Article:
Data Science Upskilling Bootcamp

A new and interesting trend is emerging as teachers from all over the world embrace virtual training. It opens many opportunities for both facilitators and knowledge-seekers from different continents and time zones. Training formats are changing too, as there’s no need to hire a venue and sessions can be shorter and better tailored to an audience’s attention span. Our world is changing and with better internet speeds we can now learn from any expert in the field, if they are happy to share their knowledge.

The recent WADSIH/Halliburton Data Science Bootcamp was the first virtual training event I’ve ever attended. For one week, Dr Satyam Priyadarshy and his team of scientists were guiding us through the world of data science, machine learning, the use of neural networks, and artificial intelligence. The unusual factor was that they were doing so from different parts of India.

On the first day of training, Dr Priyadarshy quoted the ancient parable of the Blind Men and an Elephant to help us understand fundamental data science and machine learning concepts.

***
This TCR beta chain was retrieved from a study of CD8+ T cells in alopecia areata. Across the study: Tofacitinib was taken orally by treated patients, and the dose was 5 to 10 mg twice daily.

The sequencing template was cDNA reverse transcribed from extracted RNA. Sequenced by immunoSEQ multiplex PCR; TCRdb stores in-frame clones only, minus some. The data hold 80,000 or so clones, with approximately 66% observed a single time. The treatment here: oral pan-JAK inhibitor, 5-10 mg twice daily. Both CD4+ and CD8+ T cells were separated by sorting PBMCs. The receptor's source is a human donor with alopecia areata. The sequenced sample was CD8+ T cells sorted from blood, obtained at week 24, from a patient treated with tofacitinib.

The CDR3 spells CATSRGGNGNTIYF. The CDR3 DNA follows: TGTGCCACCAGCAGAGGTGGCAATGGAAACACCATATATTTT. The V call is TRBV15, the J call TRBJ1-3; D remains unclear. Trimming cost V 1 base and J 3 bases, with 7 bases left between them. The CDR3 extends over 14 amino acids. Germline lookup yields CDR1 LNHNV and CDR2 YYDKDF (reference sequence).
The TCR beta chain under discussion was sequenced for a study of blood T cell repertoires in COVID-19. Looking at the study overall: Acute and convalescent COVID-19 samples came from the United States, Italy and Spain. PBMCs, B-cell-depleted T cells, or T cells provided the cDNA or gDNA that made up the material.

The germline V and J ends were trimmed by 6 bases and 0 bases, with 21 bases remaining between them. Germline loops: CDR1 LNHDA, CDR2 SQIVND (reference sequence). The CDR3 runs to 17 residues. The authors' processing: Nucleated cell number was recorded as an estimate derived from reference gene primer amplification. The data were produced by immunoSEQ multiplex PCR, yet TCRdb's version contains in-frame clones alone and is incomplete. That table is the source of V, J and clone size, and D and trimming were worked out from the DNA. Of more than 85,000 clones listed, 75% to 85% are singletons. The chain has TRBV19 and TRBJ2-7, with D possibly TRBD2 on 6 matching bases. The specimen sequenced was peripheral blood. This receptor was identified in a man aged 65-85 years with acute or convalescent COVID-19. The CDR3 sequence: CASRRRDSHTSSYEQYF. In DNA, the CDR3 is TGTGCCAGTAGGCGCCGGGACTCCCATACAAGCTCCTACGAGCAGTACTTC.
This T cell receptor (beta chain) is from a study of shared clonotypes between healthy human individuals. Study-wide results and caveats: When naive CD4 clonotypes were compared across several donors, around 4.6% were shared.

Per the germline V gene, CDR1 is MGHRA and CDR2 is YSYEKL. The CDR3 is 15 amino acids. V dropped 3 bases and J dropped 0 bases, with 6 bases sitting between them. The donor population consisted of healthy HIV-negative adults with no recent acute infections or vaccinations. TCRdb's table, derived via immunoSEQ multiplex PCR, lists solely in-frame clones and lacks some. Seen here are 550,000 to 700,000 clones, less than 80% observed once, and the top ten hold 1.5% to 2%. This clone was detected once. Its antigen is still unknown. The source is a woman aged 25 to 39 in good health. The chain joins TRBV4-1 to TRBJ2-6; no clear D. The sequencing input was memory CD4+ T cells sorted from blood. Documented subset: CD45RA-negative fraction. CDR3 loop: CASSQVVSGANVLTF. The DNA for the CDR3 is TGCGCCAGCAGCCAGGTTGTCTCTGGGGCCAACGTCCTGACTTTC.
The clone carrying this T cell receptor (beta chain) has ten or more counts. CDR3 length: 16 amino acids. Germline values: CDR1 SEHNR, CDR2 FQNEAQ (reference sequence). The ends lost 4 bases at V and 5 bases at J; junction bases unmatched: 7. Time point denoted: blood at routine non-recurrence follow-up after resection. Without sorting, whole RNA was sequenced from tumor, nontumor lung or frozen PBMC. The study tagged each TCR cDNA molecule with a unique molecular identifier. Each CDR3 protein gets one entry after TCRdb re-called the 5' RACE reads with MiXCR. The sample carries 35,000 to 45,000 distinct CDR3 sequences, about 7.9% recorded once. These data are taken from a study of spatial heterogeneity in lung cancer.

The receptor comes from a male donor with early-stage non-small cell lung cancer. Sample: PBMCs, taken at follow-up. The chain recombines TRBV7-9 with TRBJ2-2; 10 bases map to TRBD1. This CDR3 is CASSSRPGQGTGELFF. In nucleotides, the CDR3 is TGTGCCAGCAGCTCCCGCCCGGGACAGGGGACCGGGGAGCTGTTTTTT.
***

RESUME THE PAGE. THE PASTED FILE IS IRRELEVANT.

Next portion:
The parable of the Blind Men and an Elephant can be dated back to the Buddhist text Udana 6.4, around 500 BCE.

So, how do we make sense from the sheer volume of data that is collected nowadays? What are the best ways? It can be very hard to see the big picture when one is overwhelmed by data coming just from one strategy or process in an organisation.

That’s where data science algorithms and tools come in – to find patterns and reveal how seemingly separate processes influence each other. Machine learning allows us to look at multiple variables and predict behaviours.

In this workshop we used Jupyter Notebook, accessible through Anaconda – a scalable data science platform. Because it is browser-based, I could verify each line of python code straight away. I was quite surprised how easy it was to remember syntax and to grasp the content of each learning module. Soon I was looking forward to each of the three-hour coding sessions.

We used python modules to predict trends and derive patterns from seismic data. Neural networks and machine learning algorithms were explained, demystified and illustrated through experience. And to my surprise it was fun! I look forward to implementing this new knowledge in future Gaia projects.

If you’d like to know more, feel free to reach out and see what Gaia Resources can do for you in this rapidly developing space. Comment below, contact me at, or start a chat via Facebook, Twitter or LinkedIn.

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